Maglev Trains By Quentin Maret

What are maglev trains you may ask yourself?

First of all, maglev is an abbreviation of magnetic levitation. This is the levitation coming from strong magnets that produce a magnetic field which keeps the trains off the ground. The train uses magnets to hover above the ground and move. There are two different types of this method. The first one is from Japan. Their method of using magnetic levitation is called EDS also known as electrodynamic suspension. And the other method is in Germany and is called EMS, or electromagnetic suspension. But both can revolutionize our way of transportation as they are both faster, smoother, quieter, and have longer service than regular wheeled mass transit trains.

Explaining magnetic levitation

All magnets have two poles. They both have a north and south pole. If the north pole of one magnet gets close to the south pole of another magnet, they attract each other and join together. But if the north pole of one magnet is near the north pole of another magnet, it is pushed back and repelled. The force separating the same poles of two magnets can be used for levitation purposes. It is this simple idea that led to the first prototypes of a maglev train.

The Japanese Transrapid train

This type of maglev train is inspired from the german transrapid train. Nevertheless their configurations are different with a few pros and cons. One of the differences is the structure of the magnets. The magnets in the EDS train are placed in a position to the sides of the train. Another difference is that the Japanese use EDS magnets, which is a type of magnet also known as a superconductive magnet. This magnet is somewhat better than the magnets used in the German transrapid train. The superconductive magnets use cold temperatures to generate power in the magnet. They are placed all along the inside of the train. Those magnets interact with coils in the guideway that then makes the train achieve a total levitation height of 10 centimeters. To make the train move forward, the train uses propulsion from a linear synchronous motor that is located behind the coils in the guideway. Now with these superconductive magnets, they are able to produce electricity themselves making the Japanese transrapid train a very power saving train.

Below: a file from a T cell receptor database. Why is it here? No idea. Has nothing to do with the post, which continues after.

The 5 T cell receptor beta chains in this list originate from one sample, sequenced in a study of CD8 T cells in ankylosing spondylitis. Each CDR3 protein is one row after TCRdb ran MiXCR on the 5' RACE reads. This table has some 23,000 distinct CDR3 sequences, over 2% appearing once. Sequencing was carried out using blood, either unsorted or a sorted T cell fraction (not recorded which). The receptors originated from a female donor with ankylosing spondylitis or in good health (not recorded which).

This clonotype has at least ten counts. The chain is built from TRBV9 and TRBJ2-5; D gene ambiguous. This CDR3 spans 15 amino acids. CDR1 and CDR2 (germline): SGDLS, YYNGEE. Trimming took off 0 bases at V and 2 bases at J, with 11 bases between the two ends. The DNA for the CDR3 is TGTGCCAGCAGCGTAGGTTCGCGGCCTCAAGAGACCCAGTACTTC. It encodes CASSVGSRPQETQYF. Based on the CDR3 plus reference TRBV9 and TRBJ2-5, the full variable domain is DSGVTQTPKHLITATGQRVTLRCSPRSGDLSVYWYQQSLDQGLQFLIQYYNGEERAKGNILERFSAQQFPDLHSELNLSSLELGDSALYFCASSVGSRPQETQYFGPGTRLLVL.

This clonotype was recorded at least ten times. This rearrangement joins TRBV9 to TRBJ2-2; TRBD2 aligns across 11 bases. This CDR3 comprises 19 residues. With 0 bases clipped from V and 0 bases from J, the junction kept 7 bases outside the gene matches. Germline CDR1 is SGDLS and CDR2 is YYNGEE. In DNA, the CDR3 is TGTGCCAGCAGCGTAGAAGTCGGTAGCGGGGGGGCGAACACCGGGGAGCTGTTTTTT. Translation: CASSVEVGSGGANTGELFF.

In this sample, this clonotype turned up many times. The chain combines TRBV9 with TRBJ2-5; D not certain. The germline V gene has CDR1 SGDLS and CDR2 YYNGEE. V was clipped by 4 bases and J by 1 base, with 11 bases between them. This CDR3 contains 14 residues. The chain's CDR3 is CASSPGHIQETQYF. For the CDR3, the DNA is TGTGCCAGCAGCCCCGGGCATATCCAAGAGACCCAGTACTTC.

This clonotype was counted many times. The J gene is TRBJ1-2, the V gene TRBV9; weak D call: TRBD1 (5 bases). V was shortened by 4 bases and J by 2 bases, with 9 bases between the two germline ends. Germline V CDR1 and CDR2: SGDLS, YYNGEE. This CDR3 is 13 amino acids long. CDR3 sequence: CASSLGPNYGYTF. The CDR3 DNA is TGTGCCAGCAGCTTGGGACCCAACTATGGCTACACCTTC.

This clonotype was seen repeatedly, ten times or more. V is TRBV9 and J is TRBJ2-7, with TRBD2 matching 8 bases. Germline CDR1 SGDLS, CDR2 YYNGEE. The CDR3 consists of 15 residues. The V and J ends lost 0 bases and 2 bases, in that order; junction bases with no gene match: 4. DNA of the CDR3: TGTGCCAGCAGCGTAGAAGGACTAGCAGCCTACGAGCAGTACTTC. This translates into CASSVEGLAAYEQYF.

This is the Japanese EDS maglev train

The German Transrapid train

For this method of using magnets and the concept of levitation is about the same as the Japanese transrapid train. But one great difference between the two trains is that this german EMS train wraps around the guideway instead of having wall to each side like the Japanese EDS train. Another difference is the magnets. For the magnets used in EMS, they use iron core electromagnets and ferromagnetic rail magnets. The iron core magnets are placed on the underside of the guideway. These magnets are a part of the train. For the ferromagnetic rail magnets, they're placed on the underside of the guideway and are part of the guideway. The ferromagnetic rail magnets attract the iron core magnets and leaves a gap of 10 centimeters between those magnets. This holds the train up 15 centimeters off the guideway, meaning this is producing the trains levitation. The train moves forward by using the iron core magnets providing an alternating current that then creates a repelling force resulting in forward movement.

This is the German EMS maglev train

In the picture below it shows the different guideways and arrangement of magnets.

  • For the EMS diagram, the purple represents the iron core magnets, and the green represents the ferromagnetic rail magnets.
  • For the EMS diagram, the purple represents the iron core magnets, and the green represents the ferromagnetic rail magnets.
The different guideways and placements of magnets.

Just to cover on how its a bit confusing, here's just a simple example on how the levitation works. The magnets on the guideway produce a magnetic field that then propels the magnets on the train thus creating levitation.

CITATIONS

Website 1: How Stuff Works - URL: http://science.howstuffworks.com/transport/engines-equipment/maglev-train.htm

Website 2: Wikipedia - URL: https://en.wikipedia.org/wiki/Maglev

Website 3: Youtube Video - URL: https://www.youtube.com/watch?v=EbORQVttbeU

Extra information: Ms. Tong

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Credits:

Created with images by maxintosh - "Maglev" • MDGovpics - "SC Maglev Test Ride" • Traveloscopy - "Maglev"

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